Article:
Massachusetts Senate to Revisit Idea of Free Community College for All in Next Budget

Senate President Karen E. Spilka, right, and Senate Ways and Means Chair Michael Rodrigues held a press conference Wed., Jan. 10, on a new report about making community college free for all residents. (State House News Service.)

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The idea of free community college for everyone is coming back to Beacon Hill as the state Senate begins preparing its budget wish list.

Senate President Karen E. Spilka said Wednesday. “Keep your eyes peeled,” for free community college funding in the Senate’s version of the budget that begins next July 1.

Making community college free for every Massachusetts resident could cost the state about $170 million annually, according to a new report by Boston Consulting Group on behalf of the Massachusetts Association of Community Colleges. The report was rolled out to reporters Wednesday alongside Spilka, Senate Ways and Means Chairman Michael Rodrigues and Higher Education Committee Chair Sen. Jo Comerford.

The Senate president has said she hopes to make the state’s 15 community colleges free for all by the fall of 2024, but her goal may be affected by the state’s changing fiscal environment. The fiscal year 2024 state budget already deployed $20 million to cover any unmet community college costs for students 25 and older without a college degree.

Gov. Maura Healey earlier this week said she was making budget cuts after six consecutive months of tax collections coming in below projections. Budget writers will also have less wiggle room in their next budget, after lawmakers and administration officials estimated the state would bring in less general revenue in fiscal 2025 than they had originally built the fiscal 2024 budget on.

Asked if the announcement of budget cuts and disappointing revenues would undermine Spilka’s plan, she replied, “Those of us who have been in the State House a long time, you realize all revenue is cyclical.”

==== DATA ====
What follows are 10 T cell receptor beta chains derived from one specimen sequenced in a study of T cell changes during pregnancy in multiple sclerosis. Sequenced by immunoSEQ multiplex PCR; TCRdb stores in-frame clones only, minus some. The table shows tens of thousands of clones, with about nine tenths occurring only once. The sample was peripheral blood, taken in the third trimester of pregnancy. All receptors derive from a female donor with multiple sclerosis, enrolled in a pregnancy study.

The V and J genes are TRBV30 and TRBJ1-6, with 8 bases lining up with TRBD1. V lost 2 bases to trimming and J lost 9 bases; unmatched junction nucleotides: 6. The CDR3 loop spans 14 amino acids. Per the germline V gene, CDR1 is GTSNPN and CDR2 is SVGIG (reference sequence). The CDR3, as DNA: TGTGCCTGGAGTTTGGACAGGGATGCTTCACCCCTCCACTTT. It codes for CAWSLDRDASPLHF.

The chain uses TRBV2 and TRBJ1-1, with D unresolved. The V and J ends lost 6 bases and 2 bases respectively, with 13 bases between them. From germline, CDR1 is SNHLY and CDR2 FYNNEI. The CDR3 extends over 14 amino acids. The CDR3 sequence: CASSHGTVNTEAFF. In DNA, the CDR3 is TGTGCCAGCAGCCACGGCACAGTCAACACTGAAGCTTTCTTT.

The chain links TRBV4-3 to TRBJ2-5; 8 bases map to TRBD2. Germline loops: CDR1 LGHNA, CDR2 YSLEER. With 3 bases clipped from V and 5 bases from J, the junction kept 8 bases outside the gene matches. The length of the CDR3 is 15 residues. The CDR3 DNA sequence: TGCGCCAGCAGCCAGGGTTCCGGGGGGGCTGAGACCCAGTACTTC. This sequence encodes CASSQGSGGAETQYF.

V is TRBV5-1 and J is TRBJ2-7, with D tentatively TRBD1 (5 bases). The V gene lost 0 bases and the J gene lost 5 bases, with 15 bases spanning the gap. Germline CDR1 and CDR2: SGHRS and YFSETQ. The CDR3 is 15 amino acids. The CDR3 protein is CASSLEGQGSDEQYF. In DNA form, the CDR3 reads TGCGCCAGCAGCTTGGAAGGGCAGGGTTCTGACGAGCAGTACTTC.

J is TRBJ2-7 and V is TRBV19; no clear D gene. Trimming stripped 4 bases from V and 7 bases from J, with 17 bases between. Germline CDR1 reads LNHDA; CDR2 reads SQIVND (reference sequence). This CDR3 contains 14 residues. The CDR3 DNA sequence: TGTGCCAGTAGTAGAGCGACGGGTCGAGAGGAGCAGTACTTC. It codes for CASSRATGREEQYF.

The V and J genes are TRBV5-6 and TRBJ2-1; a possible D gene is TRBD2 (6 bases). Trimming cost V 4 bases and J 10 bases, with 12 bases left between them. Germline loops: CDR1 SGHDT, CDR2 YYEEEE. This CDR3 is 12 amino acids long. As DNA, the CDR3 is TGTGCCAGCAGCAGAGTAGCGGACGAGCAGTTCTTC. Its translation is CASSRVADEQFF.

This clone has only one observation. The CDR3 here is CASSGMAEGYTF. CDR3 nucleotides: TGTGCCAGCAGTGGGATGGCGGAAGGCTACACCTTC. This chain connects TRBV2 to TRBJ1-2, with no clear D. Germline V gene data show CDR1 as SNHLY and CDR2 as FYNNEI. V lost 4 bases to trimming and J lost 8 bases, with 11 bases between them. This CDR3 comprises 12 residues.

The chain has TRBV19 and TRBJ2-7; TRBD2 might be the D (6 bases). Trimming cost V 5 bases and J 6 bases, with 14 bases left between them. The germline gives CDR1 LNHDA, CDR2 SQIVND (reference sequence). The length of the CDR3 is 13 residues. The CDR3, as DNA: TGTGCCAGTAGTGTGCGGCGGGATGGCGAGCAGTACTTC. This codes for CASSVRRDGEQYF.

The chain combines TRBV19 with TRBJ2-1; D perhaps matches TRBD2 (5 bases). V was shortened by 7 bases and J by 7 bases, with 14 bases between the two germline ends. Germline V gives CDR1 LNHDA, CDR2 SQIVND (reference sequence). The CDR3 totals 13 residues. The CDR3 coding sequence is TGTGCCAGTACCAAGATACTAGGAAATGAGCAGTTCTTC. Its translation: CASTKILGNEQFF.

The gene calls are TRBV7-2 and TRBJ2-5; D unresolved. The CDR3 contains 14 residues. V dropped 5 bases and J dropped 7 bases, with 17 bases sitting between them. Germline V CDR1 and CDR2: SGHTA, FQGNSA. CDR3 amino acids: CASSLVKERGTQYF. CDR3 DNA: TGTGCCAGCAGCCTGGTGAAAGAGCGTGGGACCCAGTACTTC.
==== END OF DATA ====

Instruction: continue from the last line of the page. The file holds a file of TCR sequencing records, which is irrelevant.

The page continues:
“There are some times where it’s up and then sometimes when it’s down,” the former Ways and Means Committee chairwoman continued. “We believe that, again, this is affordable. And we believe that this is a way to grow our state revenue to not only afford this, but many other programs and services that our residents want and deserve.”

The report suggests the program could be paid through revenue from the 4% surtax on household income above $1 million, which voters passed in 2022 with revenue to be used exclusively for education and transportation initiatives.

The state spent $1 billion of that new funding this year, about half of which went to education programs. They’re anticipating spending $1.3 billion from the surtax in fiscal 2025—meaning the free community college initiative could take up about 26% of newly-available education dollars, if budget writers decide to split the fund about evenly between education and transportation spending again.

Spilka, Comerford and community college presidents at Wednesday’s press conference said universal free community college would help address the state’s workforce shortage, lift up low-income families and help young people get on their feet without the pressure of student debt.

It was a similar argument that was made for Healey’s MassReconnect program, which this year made community college free for everyone older than 25 who did not previously have a college degree. That program cost the state $20 million in fiscal 2024, covering last-dollar costs that were not already paid for by federal or state financial aid.

Lawmakers and Healey also financed a new program in fiscal 2024 for free tuition for nursing students at community colleges across the state, amidst health care workforce shortages that have significantly impacted the industry and access to care.

The Boston Consulting Group report compares financing models that lawmakers could consider to pay for free community college. The group suggest a “preferred” model, which would provide more funding for low-income students than a “last-dollar” model like MassReconnect. Another more extreme model would also cover living expenses for low-income students, and would cost the state $280 million.

“It’s my responsibility to ensure that whatever we do is both affordable and sustainable for the future. The last thing any of us want to do is to start a program and then have to backtrack on it in a few years,” Rodrigues said. “Budgets are all about priorities. And it is our priority to ensure that every citizen in the commonwealth of Massachusetts has the opportunity for free community college. It is affordable; it will be sustainable.”

Sam Drysdale.

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